Considering the scarcity of accurate data regarding the measurement of fibrosis using serum markers in patients with SM, the aim of this study was to correlate platelet count with both the periportal fibrosis pattern and spleen diameter as evaluated through an ultrasound exam.



A descriptive, cross-sectional study was carried out involving patients with SM who consecutively underwent an ultrasound exam over an eight-month period at the Gastroenterology Section of the Hospital das Clínicas of the Universidade Federal de Pernambuco (UFPE), Brazil. The diagnosis of SM was based on their clinical history of contact with contaminated water and/or reports of prior treatment for SM and ultrasound examination of the upper abdomen showing periportal fibrosis.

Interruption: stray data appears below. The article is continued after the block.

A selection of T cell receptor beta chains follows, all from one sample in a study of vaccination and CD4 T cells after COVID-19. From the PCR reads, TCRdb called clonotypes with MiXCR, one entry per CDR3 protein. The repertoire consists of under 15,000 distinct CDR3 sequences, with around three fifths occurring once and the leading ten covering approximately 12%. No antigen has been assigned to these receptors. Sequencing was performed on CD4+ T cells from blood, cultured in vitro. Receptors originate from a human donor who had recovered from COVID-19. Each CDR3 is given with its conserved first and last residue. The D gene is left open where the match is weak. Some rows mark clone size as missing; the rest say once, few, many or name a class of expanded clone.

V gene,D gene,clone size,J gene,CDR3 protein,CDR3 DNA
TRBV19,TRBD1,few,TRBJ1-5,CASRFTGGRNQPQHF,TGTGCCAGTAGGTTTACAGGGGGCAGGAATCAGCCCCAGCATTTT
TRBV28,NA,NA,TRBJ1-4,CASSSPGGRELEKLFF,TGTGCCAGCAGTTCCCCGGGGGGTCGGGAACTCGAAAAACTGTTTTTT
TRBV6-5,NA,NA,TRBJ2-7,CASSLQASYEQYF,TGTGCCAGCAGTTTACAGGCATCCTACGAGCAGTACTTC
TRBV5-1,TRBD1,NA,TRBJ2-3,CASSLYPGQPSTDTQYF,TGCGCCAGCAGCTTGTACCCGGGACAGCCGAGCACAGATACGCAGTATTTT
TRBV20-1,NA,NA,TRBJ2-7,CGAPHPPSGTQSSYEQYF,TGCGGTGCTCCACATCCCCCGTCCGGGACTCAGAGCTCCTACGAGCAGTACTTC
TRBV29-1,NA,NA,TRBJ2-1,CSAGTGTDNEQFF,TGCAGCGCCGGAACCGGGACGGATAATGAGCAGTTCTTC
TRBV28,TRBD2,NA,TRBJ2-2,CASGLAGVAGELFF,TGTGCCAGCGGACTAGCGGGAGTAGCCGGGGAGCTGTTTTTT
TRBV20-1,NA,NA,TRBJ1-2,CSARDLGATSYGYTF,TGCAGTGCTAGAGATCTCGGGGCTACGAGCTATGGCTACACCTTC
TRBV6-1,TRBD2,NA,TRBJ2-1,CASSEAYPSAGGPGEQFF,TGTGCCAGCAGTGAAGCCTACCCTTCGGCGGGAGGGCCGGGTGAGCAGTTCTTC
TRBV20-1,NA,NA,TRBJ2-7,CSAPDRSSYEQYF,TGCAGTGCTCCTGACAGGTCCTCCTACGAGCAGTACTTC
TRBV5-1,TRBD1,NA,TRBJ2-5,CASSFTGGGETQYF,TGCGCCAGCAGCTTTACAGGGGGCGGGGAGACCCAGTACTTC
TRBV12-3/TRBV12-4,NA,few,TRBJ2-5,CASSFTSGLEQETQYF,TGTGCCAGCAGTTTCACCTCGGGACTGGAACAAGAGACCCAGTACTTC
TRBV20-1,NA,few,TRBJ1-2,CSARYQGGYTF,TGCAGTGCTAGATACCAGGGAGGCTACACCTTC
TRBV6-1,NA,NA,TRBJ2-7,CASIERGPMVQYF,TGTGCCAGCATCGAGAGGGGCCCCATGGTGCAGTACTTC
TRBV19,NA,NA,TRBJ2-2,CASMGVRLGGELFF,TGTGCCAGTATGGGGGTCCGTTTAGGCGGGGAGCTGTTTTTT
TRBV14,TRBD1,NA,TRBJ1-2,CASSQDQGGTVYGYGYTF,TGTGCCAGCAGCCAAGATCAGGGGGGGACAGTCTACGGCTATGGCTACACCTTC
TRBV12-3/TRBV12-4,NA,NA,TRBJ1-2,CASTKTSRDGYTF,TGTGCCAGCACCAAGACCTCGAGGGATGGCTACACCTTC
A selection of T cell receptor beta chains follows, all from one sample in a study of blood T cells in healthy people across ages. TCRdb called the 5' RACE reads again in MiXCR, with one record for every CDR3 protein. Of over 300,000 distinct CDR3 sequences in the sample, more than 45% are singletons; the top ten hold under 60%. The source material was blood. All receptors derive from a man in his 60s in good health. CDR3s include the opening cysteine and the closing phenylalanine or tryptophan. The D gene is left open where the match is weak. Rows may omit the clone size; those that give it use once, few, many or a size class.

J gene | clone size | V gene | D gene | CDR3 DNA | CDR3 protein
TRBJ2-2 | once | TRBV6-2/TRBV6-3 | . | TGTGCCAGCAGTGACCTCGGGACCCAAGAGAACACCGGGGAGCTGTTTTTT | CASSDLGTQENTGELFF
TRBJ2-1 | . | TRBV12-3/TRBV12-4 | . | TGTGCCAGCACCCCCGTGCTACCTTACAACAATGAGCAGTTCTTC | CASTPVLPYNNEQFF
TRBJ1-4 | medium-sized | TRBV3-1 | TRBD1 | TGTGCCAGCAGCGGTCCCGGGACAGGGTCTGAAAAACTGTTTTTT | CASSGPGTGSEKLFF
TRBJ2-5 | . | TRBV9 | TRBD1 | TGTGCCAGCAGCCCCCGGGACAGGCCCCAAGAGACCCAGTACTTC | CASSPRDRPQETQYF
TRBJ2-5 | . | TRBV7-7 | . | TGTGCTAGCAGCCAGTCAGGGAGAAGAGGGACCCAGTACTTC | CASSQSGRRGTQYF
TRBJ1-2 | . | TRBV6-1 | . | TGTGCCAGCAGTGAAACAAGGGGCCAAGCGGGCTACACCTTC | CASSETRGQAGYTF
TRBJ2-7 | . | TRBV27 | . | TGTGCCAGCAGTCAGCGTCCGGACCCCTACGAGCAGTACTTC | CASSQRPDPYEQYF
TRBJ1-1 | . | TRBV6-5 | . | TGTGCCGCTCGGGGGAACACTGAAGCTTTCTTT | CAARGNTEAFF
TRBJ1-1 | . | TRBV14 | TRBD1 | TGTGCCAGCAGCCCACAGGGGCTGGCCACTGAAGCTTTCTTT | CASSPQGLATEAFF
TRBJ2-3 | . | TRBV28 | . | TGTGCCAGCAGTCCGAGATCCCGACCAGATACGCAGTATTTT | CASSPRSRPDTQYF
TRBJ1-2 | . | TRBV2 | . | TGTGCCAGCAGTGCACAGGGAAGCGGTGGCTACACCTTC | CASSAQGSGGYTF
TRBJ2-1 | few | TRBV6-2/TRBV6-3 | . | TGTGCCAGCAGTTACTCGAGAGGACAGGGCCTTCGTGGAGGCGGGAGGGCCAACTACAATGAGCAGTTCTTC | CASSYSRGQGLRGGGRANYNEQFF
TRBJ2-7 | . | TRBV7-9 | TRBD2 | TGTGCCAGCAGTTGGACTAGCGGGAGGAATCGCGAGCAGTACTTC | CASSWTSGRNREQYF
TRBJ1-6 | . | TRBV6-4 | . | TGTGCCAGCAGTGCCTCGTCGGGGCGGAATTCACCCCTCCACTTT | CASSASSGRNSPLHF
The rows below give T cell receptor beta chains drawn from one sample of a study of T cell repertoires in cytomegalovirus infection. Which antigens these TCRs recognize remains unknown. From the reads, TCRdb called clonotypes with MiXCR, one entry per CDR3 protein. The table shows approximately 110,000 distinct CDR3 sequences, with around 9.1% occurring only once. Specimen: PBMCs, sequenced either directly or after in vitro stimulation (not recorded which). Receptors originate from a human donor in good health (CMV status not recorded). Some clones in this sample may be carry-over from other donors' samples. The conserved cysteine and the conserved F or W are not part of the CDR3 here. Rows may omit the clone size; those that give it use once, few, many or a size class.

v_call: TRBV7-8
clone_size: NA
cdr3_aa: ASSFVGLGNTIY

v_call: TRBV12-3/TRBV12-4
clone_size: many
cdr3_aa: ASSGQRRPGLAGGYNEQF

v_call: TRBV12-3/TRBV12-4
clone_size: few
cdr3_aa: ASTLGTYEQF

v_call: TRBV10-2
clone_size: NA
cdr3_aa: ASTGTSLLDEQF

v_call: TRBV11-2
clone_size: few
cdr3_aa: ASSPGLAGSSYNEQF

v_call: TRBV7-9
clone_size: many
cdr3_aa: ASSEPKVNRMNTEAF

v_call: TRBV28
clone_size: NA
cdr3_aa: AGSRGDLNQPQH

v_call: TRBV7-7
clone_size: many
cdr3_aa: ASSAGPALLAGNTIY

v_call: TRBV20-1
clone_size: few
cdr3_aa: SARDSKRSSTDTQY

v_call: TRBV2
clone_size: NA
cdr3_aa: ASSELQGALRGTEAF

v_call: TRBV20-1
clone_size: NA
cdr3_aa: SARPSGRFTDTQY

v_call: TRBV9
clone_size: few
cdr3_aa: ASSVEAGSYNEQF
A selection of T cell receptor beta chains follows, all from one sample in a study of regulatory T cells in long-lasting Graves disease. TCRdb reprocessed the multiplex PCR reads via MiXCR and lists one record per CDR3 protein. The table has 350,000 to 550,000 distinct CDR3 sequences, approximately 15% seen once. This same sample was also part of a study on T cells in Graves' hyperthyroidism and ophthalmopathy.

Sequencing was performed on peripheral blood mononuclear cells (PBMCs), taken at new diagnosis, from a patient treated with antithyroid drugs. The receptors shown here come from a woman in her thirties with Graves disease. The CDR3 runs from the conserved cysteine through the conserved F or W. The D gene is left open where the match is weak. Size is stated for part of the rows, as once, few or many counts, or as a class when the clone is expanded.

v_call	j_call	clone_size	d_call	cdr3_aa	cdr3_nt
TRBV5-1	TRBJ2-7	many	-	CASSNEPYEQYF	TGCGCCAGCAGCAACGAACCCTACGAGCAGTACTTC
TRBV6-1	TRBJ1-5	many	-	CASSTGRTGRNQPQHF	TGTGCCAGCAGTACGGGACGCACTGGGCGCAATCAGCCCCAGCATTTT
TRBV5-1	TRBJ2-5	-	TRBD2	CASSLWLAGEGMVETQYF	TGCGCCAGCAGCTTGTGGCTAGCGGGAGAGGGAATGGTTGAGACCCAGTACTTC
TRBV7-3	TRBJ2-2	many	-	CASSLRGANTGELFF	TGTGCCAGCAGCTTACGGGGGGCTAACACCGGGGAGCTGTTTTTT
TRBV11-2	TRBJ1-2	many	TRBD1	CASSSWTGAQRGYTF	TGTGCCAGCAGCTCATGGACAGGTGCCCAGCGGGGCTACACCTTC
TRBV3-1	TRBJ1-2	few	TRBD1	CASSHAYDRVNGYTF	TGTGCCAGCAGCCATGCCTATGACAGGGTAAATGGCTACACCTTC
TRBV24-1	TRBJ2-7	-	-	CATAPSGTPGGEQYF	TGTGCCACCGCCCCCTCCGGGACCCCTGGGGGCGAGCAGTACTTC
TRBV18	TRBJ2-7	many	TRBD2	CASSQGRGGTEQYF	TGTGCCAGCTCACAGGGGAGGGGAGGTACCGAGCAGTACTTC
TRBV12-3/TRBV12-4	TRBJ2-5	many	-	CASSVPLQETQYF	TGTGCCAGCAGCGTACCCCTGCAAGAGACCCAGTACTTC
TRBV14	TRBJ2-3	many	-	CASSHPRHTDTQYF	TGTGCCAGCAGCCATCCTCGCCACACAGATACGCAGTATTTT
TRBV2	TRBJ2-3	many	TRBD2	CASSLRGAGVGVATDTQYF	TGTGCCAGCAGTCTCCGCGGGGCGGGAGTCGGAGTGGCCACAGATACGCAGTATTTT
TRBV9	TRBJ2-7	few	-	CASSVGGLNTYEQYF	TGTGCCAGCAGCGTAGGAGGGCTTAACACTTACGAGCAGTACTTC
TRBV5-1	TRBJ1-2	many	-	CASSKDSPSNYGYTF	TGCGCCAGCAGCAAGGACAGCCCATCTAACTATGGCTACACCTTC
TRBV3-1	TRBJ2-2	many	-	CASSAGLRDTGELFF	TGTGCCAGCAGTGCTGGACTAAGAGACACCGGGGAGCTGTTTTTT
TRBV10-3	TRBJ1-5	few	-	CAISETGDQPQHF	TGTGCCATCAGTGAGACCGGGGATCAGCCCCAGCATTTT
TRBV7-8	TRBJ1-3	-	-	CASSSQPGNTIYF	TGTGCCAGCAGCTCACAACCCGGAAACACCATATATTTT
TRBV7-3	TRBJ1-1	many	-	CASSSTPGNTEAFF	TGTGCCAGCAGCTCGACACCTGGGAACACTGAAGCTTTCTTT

Male and female patients aged 18 years or older with SM diagnosis who had not undergone splenectomy were included. The following were the exclusion criteria: presence of markers for hepatitis B and C (anti-HBc and anti-HCV); alcohol intake >210 g/week; and ultrasound evidence of other liver disease, as expressed by the presence of steatosis or fine fibrosis diffused throughout the parenchyma.


Laboratory exams were performed at the Central Laboratory of the aforementioned hospital. Platelet counts were performed using an automated cell counter (Cell-Dyn 3000), and anti-HBc and anti-HCV were detected using immune enzyme assays (Abbott).